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Logo of bmcphBioMed Centralsearchsubmit a manuscriptregisterthis articleBMC Public Health
BMC Public Health. 2012; 12: 547.
Published online 2012 July 24. doi:  10.1186/1471-2458-12-547
PMCID: PMC3434047

Early childhood caries trends and surveillance shortcomings in the Czech Republic



Despite the decline in childhood caries prevalence, seen particularly in 1980s, in recent years there have been reports that the declining trend has stopped or even reversed in some countries. The aim of the study was to analyse data from previous epidemiological studies on early childhood caries in the Czech Republic, conduct a secondary analysis of trend in dental caries prevalence, and discuss issues related to national oral health surveillance.


Since the 1990s, caries prevalence in preschool children was monitored by two independent bodies: Institute of Health Information and Statistics (IHIS) that conducted 5 cross-sectional surveys over the period 1994–2006, and Institute of Dental Research (IDR) that conducted 4 studies over the years 1998–2010. Both study series differed in methods of sample selection and approaches to examiner training. For the assessment of the caries prevalence trends, regression modelling was used for the following oral-health indicators: caries experience, mean number of teeth with untreated caries (dt) and percentage of caries-free children.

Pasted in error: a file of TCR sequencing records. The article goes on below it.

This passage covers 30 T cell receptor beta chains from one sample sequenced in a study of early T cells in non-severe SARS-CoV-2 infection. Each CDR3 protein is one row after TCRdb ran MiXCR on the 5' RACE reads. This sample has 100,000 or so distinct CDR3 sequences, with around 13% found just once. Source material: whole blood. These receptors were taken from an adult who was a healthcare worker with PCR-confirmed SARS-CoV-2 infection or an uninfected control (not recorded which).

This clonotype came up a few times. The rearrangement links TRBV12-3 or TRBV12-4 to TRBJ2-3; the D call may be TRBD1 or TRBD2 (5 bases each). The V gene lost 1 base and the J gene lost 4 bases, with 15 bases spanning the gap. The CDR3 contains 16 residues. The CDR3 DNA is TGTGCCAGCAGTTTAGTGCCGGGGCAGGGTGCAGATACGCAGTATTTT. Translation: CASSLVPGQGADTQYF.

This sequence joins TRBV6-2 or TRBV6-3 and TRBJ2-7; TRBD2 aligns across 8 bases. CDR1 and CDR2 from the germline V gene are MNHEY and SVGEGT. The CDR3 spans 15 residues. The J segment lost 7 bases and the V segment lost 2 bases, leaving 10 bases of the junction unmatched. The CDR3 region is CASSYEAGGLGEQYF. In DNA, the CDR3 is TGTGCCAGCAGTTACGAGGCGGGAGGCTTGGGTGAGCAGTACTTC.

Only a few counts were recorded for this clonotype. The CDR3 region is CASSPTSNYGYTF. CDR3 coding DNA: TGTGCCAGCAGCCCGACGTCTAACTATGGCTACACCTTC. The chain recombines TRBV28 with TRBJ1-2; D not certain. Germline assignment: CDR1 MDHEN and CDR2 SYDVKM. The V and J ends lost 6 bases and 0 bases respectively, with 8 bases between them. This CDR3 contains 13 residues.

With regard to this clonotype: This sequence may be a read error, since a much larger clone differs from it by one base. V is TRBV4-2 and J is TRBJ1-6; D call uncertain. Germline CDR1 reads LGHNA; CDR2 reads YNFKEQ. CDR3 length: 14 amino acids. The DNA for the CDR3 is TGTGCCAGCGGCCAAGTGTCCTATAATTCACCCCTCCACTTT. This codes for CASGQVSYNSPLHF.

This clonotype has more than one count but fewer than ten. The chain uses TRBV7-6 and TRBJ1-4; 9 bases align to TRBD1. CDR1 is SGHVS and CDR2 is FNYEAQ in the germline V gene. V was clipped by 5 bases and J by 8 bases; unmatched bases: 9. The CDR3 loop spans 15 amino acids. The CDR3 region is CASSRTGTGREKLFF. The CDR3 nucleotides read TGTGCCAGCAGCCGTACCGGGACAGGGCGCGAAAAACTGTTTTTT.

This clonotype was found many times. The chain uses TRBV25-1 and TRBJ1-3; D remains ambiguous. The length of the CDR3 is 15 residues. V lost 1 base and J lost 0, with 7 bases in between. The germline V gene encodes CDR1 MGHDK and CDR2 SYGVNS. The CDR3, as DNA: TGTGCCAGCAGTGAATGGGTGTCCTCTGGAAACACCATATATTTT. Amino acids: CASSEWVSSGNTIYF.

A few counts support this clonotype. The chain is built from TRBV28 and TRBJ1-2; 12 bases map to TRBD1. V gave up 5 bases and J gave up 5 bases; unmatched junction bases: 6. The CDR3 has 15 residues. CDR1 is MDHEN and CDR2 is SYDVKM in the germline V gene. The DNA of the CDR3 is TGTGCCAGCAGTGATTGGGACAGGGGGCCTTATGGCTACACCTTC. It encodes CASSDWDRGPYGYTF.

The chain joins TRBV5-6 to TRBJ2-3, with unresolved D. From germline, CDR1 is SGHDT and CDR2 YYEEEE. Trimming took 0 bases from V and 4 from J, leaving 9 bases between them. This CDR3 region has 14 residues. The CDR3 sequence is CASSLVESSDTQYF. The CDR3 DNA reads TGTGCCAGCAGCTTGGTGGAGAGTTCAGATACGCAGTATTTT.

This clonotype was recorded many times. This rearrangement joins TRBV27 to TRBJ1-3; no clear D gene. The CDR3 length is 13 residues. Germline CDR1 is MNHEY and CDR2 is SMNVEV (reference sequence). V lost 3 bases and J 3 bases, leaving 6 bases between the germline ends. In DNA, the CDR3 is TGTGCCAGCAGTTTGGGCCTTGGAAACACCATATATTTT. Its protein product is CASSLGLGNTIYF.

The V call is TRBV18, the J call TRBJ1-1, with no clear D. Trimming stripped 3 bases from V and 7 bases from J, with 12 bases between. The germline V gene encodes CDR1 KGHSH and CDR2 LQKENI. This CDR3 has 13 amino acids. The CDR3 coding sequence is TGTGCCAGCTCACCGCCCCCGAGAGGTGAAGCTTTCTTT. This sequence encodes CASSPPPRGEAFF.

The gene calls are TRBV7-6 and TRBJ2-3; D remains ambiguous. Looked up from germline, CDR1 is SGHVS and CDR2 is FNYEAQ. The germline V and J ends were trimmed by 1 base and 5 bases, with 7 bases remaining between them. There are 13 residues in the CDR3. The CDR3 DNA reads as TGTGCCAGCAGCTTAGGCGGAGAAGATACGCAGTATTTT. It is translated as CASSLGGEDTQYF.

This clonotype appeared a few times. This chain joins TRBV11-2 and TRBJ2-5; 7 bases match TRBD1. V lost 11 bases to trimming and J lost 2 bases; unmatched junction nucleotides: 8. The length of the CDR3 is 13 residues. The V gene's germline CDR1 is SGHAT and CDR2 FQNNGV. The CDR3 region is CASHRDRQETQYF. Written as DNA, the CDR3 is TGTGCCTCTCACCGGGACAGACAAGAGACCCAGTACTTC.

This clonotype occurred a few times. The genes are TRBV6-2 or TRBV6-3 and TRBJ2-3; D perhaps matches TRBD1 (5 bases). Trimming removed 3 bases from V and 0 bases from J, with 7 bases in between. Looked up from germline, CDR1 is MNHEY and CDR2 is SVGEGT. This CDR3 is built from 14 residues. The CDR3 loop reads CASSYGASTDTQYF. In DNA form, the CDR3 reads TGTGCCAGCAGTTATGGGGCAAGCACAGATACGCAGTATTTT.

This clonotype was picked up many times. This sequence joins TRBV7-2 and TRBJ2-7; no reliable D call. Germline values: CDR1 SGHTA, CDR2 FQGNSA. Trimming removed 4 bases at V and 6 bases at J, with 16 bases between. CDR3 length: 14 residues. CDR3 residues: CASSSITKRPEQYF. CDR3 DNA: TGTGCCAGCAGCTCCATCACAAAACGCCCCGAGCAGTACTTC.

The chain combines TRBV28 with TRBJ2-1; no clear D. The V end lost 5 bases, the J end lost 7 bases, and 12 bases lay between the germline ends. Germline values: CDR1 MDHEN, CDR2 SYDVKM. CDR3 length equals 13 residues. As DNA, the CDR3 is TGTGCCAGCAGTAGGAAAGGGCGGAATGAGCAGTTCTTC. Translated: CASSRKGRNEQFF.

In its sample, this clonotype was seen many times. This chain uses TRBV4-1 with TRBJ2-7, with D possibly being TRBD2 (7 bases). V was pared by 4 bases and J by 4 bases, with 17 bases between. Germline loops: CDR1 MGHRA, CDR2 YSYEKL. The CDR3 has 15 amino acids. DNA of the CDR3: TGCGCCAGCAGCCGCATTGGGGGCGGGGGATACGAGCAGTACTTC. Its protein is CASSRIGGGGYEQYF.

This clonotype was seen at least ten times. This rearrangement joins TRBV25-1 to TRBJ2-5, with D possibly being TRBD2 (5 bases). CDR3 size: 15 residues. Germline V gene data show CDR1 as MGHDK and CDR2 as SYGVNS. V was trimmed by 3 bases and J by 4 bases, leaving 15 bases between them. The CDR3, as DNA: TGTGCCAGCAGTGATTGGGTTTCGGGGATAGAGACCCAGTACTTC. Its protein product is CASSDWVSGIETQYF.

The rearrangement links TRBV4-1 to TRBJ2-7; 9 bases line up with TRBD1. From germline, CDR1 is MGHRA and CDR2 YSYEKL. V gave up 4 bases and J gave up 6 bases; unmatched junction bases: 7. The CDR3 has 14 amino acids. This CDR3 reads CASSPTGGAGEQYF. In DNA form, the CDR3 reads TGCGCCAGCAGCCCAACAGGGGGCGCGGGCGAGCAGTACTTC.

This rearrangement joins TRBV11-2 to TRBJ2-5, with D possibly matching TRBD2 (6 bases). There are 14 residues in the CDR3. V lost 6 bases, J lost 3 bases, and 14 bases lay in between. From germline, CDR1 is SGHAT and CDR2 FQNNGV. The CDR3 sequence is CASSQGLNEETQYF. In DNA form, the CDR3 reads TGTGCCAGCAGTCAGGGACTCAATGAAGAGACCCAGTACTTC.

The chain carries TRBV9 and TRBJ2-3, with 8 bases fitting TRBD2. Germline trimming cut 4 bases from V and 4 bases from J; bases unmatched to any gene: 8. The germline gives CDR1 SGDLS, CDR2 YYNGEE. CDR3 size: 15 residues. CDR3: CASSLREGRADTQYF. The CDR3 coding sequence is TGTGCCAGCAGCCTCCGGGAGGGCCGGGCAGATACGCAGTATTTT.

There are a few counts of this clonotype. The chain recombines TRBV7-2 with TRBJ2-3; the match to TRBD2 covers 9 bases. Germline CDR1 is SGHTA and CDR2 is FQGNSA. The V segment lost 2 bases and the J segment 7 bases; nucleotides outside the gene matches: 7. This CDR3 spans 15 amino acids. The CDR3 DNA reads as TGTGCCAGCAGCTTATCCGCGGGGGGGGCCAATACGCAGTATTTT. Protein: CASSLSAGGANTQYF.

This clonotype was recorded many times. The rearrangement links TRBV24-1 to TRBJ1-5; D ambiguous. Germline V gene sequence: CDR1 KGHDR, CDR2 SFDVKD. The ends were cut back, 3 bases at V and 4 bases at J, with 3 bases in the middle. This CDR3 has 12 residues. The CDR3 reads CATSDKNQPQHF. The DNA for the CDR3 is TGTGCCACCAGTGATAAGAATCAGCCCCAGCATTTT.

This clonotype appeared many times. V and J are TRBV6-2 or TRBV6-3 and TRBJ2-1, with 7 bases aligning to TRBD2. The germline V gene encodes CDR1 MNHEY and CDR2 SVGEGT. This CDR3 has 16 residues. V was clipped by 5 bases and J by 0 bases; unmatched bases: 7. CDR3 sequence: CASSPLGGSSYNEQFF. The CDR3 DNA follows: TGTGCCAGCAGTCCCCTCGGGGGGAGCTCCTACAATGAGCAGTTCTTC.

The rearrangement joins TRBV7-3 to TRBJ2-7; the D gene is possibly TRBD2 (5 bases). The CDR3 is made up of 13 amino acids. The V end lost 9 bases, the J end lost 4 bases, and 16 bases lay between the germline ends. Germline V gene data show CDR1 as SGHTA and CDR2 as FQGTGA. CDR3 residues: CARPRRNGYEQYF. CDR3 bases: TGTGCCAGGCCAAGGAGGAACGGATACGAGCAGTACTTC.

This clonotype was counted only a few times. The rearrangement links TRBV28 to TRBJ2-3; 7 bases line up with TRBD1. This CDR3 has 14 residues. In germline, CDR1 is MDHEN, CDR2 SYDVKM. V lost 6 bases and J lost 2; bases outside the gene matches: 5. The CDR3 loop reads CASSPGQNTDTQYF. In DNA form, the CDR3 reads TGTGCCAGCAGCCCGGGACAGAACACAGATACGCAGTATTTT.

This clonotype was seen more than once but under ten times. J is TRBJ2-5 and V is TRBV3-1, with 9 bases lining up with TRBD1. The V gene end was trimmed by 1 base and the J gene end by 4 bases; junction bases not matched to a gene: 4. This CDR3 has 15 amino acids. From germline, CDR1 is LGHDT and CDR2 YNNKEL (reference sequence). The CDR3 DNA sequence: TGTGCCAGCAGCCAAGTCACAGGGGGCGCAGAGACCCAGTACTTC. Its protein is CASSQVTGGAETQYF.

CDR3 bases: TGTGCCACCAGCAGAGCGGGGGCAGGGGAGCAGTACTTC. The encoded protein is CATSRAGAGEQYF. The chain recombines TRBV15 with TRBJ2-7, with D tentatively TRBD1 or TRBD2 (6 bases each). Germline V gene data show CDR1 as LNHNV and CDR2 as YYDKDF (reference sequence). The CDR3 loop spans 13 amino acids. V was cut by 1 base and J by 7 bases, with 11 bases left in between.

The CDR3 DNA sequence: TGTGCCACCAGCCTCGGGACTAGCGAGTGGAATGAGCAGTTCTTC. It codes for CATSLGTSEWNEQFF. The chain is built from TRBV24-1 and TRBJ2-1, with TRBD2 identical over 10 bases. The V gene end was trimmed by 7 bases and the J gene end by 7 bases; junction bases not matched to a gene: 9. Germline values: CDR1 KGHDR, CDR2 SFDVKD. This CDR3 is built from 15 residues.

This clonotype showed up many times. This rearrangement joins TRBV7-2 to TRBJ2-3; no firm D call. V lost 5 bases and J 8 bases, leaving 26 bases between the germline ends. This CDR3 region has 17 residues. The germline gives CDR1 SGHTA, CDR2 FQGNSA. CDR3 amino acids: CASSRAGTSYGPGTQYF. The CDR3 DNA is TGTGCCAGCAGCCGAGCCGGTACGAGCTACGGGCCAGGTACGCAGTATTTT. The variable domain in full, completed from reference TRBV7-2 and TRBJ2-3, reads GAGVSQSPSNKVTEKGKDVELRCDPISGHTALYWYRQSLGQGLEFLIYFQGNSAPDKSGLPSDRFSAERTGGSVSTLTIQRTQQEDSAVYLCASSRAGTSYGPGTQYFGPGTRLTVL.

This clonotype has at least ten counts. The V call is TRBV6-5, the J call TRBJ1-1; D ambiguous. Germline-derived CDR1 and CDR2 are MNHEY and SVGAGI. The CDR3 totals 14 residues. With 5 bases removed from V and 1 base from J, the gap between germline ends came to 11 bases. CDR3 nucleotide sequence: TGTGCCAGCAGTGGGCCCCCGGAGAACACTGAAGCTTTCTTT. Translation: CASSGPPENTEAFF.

In both study series, a significant overall trend of declining caries experience and level of untreated caries, and an increasing trend of percentage of caries-free children was observed (p < 0.05). In IHIS studies, caries experience reduced from 3.5 to 2.7; dt reduced from 2.2 to 1.5 and a proportion of caries-free children increased from 23.9 to 42.2%. In IDR studies, caries experience reduced from 3.7 to 2.98; dt reduced from 2.5 to 2.1 and a proportion of caries-free children increased from 26.7 to 44.9%.


Both study series identified a significant decline of caries prevalence particularly in the 1990s and early 2000s. By the end of the investigated period, flattening of the caries decline was observed. The positive trend was observed in the absence of any systematic preventive initiatives on a population level. With respect to the above the authors assume that in the Czech Republic there still is a potential for further caries reduction in preschool population. This, however, cannot be expected without any health policy interventions. Oral health surveillance in the Czech Republic should be promoted by competent regulatory authorities.

Keywords: Early childhood caries, Caries experience, Primary dentition, Oral health surveillance

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